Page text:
N2 - Climate change has ecosystem-wide cascading effects. Little is known, however, about the resilience of Arctic marine ecosystems to environmental change. Here we quantify and compare large-scale patterns in rocky intertidal biomass, coverage and zonation in six regions along a north-south gradient of temperature and ice conditions in West Greenland (60–72°N). We related the level and variation in assemblage composition, biomass and coverage to latitudinal-scale environmental drivers. Across all latitudes, the intertidal assemblage was dominated by a core of stress-tolerant foundation species that constituted > 95% of the biomass. Hence, canopy-forming macroalgae, represented by Fucus distichus subsp. evanescens and F. vesiculosus and, up to 69°N, also Ascophyllum nodosum, together with Semibalanus balanoides, occupied > 70% of the vertical tidal range in all regions. Thus, a similar functional assemblage composition occurred across regions, and no latitudinal depression was observed. The most conspicuous difference in species composition from south to north was that three common species (the macroalgae Ascophyllum nodosum, the amphipod Gammarus setosus and the gastropod Littorina obtusata) disappeared from the mid-intertidal, although at different latitudes. There were no significant relationships between assemblage metrics and air temperature or sea ice coverage as obtained from weather stations and satellites, respectively. Although the mean biomass decreased > 50% from south to north, local biomass in excess of 10 000 g ww m −2 was found even at the northernmost site, demonstrating the patchiness of this habitat and the effect of small-scale variation in environmental characteristics. Hence, using the latitudinal gradient in a space-for-time substitution, our results suggest that while climate modification may lead to an overall increase in the intertidal biomass in north Greenland, it is unlikely to drive dramatic functional changes in ecosystem structure in the near future. Our dataset provides an important baseline for future studies to verify these predictions for Greenland's intertidal zone.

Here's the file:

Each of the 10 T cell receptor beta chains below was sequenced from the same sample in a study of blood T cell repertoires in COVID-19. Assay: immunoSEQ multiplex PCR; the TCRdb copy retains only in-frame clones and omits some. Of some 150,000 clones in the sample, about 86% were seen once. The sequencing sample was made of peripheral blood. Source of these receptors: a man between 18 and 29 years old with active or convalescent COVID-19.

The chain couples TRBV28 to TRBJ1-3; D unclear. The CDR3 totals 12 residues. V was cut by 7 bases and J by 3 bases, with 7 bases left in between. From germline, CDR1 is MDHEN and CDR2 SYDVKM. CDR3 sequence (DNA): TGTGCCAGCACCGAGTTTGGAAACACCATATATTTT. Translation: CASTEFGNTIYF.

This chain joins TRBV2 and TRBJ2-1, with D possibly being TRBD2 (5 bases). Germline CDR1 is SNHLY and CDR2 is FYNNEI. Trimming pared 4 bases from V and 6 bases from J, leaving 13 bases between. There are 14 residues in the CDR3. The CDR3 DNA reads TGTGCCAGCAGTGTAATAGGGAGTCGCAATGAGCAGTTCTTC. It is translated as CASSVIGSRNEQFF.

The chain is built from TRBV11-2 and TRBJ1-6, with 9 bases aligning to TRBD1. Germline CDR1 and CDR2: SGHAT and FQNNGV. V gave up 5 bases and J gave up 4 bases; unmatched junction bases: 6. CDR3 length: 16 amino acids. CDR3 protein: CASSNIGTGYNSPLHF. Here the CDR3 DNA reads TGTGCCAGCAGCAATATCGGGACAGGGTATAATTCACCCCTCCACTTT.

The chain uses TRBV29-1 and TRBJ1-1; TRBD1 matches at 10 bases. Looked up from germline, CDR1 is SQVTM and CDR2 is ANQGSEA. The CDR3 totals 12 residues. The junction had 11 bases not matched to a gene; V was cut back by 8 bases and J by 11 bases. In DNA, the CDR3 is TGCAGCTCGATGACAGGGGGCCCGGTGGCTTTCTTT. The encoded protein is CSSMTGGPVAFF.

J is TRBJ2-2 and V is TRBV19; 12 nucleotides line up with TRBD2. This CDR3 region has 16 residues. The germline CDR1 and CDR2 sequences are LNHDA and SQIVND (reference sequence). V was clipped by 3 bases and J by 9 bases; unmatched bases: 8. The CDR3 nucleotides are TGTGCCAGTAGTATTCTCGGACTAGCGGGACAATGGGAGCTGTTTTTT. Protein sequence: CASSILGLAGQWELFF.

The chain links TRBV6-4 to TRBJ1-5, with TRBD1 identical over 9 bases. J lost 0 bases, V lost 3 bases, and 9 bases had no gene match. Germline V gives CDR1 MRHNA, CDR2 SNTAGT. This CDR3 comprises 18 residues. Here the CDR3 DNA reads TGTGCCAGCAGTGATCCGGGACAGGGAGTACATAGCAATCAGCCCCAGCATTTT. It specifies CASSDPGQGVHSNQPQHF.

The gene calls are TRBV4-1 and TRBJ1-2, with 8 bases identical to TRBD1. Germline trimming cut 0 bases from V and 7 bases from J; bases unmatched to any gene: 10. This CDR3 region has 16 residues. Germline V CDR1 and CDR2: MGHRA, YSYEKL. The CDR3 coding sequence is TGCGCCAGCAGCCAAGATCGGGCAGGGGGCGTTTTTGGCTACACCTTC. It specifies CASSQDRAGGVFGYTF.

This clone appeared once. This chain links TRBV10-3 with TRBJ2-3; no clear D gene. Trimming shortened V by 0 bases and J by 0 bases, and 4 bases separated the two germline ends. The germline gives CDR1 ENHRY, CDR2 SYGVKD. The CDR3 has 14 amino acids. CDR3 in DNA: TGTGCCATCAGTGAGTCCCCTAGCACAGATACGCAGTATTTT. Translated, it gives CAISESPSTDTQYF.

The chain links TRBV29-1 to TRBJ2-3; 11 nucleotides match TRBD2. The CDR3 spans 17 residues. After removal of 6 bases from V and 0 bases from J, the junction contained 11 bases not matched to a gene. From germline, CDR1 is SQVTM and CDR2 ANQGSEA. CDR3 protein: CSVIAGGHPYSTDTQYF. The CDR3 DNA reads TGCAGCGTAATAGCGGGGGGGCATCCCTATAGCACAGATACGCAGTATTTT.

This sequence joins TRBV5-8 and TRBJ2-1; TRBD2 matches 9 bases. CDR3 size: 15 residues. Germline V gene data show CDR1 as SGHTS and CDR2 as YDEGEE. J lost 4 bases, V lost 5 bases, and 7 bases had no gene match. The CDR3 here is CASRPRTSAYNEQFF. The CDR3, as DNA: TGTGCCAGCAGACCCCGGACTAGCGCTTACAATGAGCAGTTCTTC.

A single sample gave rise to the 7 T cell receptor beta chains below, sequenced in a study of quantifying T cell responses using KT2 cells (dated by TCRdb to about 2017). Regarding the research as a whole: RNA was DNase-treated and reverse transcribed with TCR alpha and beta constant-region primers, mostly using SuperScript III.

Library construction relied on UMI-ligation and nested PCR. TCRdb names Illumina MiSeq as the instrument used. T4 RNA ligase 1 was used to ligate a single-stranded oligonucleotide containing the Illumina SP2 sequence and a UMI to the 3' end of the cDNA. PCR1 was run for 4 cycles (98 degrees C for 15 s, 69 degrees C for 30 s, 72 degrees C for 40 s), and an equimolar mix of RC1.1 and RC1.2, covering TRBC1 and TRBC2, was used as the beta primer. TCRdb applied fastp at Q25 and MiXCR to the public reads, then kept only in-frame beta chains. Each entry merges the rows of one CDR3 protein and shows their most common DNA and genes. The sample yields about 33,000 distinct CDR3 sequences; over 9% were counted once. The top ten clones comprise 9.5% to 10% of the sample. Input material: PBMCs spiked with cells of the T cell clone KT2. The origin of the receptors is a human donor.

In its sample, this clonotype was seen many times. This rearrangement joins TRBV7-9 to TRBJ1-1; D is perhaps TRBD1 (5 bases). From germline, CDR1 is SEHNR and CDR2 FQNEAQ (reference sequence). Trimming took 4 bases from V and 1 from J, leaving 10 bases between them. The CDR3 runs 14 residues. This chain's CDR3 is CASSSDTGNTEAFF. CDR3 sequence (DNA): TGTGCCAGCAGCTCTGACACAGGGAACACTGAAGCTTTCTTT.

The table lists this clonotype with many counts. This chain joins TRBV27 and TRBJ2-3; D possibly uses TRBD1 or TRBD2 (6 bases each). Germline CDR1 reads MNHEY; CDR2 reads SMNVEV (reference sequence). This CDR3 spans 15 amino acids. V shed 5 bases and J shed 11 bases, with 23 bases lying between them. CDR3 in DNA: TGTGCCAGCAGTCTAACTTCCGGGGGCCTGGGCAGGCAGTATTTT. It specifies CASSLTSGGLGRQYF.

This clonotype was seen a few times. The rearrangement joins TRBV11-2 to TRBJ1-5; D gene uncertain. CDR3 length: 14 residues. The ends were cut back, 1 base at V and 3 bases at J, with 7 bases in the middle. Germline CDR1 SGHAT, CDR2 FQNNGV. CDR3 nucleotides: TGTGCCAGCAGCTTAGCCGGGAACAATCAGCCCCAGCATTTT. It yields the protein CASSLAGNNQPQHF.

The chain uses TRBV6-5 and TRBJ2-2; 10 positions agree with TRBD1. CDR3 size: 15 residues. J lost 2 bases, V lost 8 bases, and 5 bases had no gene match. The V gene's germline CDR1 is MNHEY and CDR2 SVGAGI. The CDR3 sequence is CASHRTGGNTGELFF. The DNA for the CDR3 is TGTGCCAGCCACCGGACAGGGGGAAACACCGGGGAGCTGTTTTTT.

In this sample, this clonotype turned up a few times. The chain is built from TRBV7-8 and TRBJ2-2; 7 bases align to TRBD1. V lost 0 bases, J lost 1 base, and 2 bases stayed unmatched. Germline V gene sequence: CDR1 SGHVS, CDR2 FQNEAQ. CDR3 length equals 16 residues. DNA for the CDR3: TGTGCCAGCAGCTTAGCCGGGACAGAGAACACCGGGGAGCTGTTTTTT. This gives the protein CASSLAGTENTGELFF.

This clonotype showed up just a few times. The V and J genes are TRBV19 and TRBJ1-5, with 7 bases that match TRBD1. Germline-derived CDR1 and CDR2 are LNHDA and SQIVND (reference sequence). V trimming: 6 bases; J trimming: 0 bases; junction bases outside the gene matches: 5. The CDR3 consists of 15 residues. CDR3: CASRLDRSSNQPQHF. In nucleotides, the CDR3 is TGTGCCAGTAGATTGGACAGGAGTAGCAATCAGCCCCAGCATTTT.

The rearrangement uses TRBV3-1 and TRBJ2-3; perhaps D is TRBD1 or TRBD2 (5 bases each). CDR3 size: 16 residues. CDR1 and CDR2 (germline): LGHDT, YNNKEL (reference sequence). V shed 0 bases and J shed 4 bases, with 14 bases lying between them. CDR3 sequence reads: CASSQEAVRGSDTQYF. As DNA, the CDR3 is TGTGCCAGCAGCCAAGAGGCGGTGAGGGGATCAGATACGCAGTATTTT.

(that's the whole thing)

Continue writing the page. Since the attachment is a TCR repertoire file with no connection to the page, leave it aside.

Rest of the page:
AB - Climate change has ecosystem-wide cascading effects. Little is known, however, about the resilience of Arctic marine ecosystems to environmental change. Here we quantify and compare large-scale patterns in rocky intertidal biomass, coverage and zonation in six regions along a north-south gradient of temperature and ice conditions in West Greenland (60–72°N). We related the level and variation in assemblage composition, biomass and coverage to latitudinal-scale environmental drivers. Across all latitudes, the intertidal assemblage was dominated by a core of stress-tolerant foundation species that constituted > 95% of the biomass. Hence, canopy-forming macroalgae, represented by Fucus distichus subsp. evanescens and F. vesiculosus and, up to 69°N, also Ascophyllum nodosum, together with Semibalanus balanoides, occupied > 70% of the vertical tidal range in all regions. Thus, a similar functional assemblage composition occurred across regions, and no latitudinal depression was observed. The most conspicuous difference in species composition from south to north was that three common species (the macroalgae Ascophyllum nodosum, the amphipod Gammarus setosus and the gastropod Littorina obtusata) disappeared from the mid-intertidal, although at different latitudes. There were no significant relationships between assemblage metrics and air temperature or sea ice coverage as obtained from weather stations and satellites, respectively. Although the mean biomass decreased > 50% from south to north, local biomass in excess of 10 000 g ww m −2 was found even at the northernmost site, demonstrating the patchiness of this habitat and the effect of small-scale variation in environmental characteristics. Hence, using the latitudinal gradient in a space-for-time substitution, our results suggest that while climate modification may lead to an overall increase in the intertidal biomass in north Greenland, it is unlikely to drive dramatic functional changes in ecosystem structure in the near future. Our dataset provides an important baseline for future studies to verify these predictions for Greenland's intertidal zone.

KW - Arctic

KW - benthos

KW - biogeography

KW - climate change

KW - range shifts

KW - space-for-time

KW - SEA-ICE COVER

KW - COMMUNITY COMPOSITION

KW - FREEZING TOLERANCE

KW - MYTILUS-EDULIS

KW - ARCTIC FJORD

KW - BLUE MUSSELS

KW - SHIFTS

KW - ZONE

KW - TEMPERATURE

KW - PERFORMANCE

U2 - 10.1111/ecog.05381

DO - 10.1111/ecog.05381

M3 - Journal article

VL - 44

SP - 1156

EP - 1168

JO - Ecography

JF - Ecography

SN - 0906-7590

IS - 8

ER -